Junior Qualifying Exam
Before progressing to work on their senior theses, students in the History department must take and pass a junior qualifying exam. The junior qualifying examination in history requires students to analyze a significant piece of recent scholarship in the discipline. The examination is offered once each semester, in conjunction with the junior seminar. Students in the major ordinarily take the exam in the first four weeks of the semester in which they are enrolled in Junior Seminar (History 411).
Students are given a scholarly article of roughly 30 pages and will have one week to write an essay of no more than 1,200 words. Essays should summarize and critically engage the article's major arguments and conclusions, and assess the article's significance within the historical discipline as a whole. To those ends, students are directed to address the following questions:
- General summary and critical assessment: What are the author's primary questions, principal claims, and major conclusions? What are the strengths and weaknesses of the author's major arguments and the evidence employed to prove those claims? When taken as a whole, do the author's principal arguments lead to their conclusions in a logical and coherent manner?
- Scholarly significance: How does the author situate their principal research question(s) and major arguments in the context of other scholarship? What conversations with other historians does the author promote and develop? How might the author's methodology, principal concepts or modes of questioning be of significance to historians researching other topics? While these questions are intended to guide you, remember that you must write a coherent essay, not simply provide a list of answers to the questions listed above. In this vein, be sure to provide an appropriate title for your essay. When referring to the assigned article, please cite the work (and relevant page) properly, using either footnotes or parenthetical citations. You need not and should not do additional reading and research when writing this essay.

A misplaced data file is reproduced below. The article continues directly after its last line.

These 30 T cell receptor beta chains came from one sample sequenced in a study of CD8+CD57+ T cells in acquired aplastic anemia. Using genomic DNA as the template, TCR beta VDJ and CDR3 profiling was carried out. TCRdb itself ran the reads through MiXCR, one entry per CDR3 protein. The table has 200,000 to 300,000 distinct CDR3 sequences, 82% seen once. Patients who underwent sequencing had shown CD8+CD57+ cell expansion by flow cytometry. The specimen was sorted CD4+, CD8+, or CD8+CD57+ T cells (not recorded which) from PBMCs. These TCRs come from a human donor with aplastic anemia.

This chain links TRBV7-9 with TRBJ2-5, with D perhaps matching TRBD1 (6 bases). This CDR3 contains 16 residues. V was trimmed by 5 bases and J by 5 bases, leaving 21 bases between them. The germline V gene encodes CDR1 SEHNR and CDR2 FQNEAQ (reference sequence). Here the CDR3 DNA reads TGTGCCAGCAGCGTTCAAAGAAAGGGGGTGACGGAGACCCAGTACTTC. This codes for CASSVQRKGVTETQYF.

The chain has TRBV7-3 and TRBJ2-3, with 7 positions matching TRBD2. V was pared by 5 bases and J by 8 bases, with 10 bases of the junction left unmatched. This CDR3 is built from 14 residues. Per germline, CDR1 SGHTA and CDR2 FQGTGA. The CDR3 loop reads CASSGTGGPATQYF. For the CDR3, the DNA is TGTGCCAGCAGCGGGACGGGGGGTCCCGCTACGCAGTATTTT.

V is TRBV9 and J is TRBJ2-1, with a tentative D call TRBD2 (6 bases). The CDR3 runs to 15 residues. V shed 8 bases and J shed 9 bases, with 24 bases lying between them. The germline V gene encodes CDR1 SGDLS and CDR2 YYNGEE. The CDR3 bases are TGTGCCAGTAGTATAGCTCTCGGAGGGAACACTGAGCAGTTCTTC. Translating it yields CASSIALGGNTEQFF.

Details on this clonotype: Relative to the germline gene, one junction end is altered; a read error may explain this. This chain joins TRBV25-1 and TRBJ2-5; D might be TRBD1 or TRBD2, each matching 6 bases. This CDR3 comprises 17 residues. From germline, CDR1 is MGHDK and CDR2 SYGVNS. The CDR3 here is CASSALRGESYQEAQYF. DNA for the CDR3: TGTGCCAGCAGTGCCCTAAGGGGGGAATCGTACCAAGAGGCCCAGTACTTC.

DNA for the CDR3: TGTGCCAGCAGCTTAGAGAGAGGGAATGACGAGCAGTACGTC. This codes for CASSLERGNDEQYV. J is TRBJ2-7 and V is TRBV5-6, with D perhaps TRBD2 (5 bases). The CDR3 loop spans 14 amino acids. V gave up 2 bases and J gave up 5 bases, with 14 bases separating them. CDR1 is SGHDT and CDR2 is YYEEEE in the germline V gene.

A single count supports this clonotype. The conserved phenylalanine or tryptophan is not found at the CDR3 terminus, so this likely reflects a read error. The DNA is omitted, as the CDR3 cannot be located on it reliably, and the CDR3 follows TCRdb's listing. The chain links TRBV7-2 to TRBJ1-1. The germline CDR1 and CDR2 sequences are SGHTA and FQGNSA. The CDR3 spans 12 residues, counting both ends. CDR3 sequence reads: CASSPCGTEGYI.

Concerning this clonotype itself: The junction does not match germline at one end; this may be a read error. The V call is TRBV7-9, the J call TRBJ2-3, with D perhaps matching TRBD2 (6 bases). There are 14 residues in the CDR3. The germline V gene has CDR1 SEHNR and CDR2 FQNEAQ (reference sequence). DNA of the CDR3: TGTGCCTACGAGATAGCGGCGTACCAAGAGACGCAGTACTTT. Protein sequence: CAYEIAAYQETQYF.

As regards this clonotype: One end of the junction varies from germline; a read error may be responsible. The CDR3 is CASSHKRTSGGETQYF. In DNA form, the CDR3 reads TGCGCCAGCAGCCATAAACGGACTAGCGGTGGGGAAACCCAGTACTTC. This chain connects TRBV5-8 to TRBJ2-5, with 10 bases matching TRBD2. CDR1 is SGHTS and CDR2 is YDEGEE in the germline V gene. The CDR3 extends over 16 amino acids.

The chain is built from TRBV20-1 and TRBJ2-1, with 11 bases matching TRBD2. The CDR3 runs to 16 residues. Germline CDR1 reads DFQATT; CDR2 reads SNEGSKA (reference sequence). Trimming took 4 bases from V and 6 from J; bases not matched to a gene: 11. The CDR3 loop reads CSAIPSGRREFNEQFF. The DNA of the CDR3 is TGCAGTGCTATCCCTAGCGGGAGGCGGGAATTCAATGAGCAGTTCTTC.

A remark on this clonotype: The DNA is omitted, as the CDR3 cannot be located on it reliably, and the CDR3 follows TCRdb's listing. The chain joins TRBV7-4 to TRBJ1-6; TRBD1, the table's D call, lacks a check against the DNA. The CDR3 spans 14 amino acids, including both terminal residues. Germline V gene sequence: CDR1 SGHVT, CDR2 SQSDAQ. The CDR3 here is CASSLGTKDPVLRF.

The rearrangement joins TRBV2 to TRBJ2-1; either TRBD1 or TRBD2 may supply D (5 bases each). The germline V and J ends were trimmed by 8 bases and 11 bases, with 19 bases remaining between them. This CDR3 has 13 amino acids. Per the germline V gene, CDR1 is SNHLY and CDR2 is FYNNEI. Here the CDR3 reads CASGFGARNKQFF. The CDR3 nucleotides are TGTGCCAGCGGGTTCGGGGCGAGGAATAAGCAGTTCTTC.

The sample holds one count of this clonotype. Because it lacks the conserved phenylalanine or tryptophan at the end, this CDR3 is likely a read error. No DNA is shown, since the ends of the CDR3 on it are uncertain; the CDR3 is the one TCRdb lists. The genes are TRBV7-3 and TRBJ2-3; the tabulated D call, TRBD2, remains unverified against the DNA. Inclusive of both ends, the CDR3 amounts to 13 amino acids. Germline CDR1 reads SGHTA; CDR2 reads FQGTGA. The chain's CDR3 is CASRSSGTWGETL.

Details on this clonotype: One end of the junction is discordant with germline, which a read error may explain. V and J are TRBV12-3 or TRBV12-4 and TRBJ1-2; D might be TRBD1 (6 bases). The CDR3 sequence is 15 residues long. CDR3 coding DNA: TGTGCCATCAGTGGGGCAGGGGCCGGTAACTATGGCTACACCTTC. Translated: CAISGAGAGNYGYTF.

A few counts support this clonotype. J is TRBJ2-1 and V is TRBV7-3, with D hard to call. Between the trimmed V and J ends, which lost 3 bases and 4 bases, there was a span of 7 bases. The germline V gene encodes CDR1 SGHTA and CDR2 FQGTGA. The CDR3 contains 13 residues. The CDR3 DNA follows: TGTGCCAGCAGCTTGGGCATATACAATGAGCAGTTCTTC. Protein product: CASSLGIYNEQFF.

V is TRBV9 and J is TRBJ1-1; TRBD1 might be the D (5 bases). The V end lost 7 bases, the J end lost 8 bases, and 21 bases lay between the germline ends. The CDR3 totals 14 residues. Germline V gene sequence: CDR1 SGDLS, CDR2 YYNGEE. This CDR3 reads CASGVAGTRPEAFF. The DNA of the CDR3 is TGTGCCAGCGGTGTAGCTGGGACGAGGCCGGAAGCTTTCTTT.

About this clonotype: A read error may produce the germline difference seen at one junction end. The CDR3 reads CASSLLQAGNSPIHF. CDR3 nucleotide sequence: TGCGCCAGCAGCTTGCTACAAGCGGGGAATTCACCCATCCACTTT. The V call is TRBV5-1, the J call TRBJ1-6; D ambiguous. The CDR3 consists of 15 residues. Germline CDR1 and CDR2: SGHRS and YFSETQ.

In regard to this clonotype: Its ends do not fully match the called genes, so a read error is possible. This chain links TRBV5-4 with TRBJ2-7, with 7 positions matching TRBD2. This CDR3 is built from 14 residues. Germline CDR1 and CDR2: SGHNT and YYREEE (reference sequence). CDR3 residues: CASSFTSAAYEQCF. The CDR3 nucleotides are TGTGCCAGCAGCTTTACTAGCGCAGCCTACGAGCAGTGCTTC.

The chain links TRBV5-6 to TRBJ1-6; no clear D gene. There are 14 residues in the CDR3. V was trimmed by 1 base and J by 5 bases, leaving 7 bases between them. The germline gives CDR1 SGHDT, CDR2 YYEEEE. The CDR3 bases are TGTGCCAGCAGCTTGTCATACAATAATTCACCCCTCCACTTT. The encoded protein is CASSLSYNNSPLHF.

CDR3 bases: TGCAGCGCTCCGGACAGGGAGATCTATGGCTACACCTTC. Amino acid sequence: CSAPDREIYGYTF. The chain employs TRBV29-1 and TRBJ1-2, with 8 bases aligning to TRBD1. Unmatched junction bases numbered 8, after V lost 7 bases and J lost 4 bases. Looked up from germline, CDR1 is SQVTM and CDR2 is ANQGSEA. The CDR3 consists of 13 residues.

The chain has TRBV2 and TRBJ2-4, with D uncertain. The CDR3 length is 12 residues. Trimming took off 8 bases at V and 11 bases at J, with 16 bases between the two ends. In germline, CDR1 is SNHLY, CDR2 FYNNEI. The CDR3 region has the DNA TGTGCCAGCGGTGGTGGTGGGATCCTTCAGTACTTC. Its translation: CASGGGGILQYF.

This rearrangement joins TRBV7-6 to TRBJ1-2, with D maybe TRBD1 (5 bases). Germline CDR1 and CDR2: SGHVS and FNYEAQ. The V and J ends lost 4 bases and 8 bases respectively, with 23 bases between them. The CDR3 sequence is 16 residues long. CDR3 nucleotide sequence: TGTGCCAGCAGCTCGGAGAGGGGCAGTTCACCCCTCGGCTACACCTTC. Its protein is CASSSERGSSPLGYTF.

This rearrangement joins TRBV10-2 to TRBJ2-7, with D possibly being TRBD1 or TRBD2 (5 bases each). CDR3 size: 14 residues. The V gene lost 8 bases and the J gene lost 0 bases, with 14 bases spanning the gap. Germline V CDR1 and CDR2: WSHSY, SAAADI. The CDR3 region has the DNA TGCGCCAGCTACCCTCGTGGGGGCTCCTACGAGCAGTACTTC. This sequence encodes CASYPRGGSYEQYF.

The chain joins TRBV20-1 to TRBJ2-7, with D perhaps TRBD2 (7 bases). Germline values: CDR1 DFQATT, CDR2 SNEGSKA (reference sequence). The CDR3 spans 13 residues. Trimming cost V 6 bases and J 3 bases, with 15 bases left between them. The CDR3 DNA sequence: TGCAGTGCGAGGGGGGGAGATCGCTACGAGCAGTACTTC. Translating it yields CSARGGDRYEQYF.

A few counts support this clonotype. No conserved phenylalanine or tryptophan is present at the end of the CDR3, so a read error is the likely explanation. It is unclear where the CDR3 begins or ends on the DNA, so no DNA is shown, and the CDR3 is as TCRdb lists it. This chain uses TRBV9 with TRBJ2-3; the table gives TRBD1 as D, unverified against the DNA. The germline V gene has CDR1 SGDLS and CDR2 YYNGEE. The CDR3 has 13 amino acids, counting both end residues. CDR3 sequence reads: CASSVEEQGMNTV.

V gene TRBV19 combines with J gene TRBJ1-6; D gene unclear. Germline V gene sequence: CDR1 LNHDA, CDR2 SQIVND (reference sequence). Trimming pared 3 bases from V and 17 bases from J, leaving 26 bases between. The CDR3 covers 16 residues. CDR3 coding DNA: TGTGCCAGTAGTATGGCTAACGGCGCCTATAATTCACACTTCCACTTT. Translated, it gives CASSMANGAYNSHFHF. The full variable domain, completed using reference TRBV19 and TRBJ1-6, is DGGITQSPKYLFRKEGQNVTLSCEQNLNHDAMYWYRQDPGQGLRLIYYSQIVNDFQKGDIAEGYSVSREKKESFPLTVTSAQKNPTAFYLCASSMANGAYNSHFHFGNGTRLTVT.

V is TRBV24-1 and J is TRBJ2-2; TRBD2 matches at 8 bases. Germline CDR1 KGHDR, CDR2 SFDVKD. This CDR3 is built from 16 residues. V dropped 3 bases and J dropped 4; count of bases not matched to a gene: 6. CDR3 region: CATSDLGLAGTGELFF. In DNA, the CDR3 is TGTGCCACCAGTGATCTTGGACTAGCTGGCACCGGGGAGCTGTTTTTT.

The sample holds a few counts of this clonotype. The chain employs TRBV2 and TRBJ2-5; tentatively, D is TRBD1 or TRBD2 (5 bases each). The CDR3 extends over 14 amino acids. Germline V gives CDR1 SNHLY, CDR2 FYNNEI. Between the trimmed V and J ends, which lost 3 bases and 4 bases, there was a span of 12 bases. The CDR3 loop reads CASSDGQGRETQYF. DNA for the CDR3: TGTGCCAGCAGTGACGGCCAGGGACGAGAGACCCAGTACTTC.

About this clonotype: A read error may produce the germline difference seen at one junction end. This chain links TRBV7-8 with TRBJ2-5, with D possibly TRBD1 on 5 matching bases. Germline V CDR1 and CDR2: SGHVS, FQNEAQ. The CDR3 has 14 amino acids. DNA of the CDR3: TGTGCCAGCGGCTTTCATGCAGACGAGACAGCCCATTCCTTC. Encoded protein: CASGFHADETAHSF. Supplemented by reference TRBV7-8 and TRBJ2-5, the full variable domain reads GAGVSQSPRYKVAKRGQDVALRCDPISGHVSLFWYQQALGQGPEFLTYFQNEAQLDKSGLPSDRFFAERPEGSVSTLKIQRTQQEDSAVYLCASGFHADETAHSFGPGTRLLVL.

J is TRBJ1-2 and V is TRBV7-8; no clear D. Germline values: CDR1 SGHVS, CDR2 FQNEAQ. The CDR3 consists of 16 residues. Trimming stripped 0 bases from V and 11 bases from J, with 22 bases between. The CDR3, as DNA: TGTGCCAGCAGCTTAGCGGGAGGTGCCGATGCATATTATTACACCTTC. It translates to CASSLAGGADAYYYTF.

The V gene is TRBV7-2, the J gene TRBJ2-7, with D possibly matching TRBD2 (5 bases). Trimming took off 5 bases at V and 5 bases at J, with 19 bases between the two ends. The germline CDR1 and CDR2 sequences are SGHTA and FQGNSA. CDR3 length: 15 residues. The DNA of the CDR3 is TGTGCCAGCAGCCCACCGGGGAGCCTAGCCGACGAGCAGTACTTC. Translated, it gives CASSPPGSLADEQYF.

Note: Once the Qual materials are picked up, students are expected to turn in their responses for evaluation by the deadline. If they do not, they will be regarded officially as having failed, unless illness, injury or family emergency prevented them from completing it.
The department meets to review the quals, which are evaluated with the students' names concealed. The faculty consider the following criteria to determine to determine a grade of pass or fail:
- Did the student demonstrate a good understanding of the article?
- Did the student accurately identify and explain the article’s main argument?
- Did the student accurately describe the article’s main sources and persuasively assess the author’s use of those sources as historical evidence?
- Did the student effectively discuss the contributions that the article is making to broader historical inquiry and the historical conversations in which the article is engaged?
- On the whole, does the student grasp the conventions, including citation, of historical writing, and are they able to discuss a historical argument in a way that is clear, accurate, and analytical?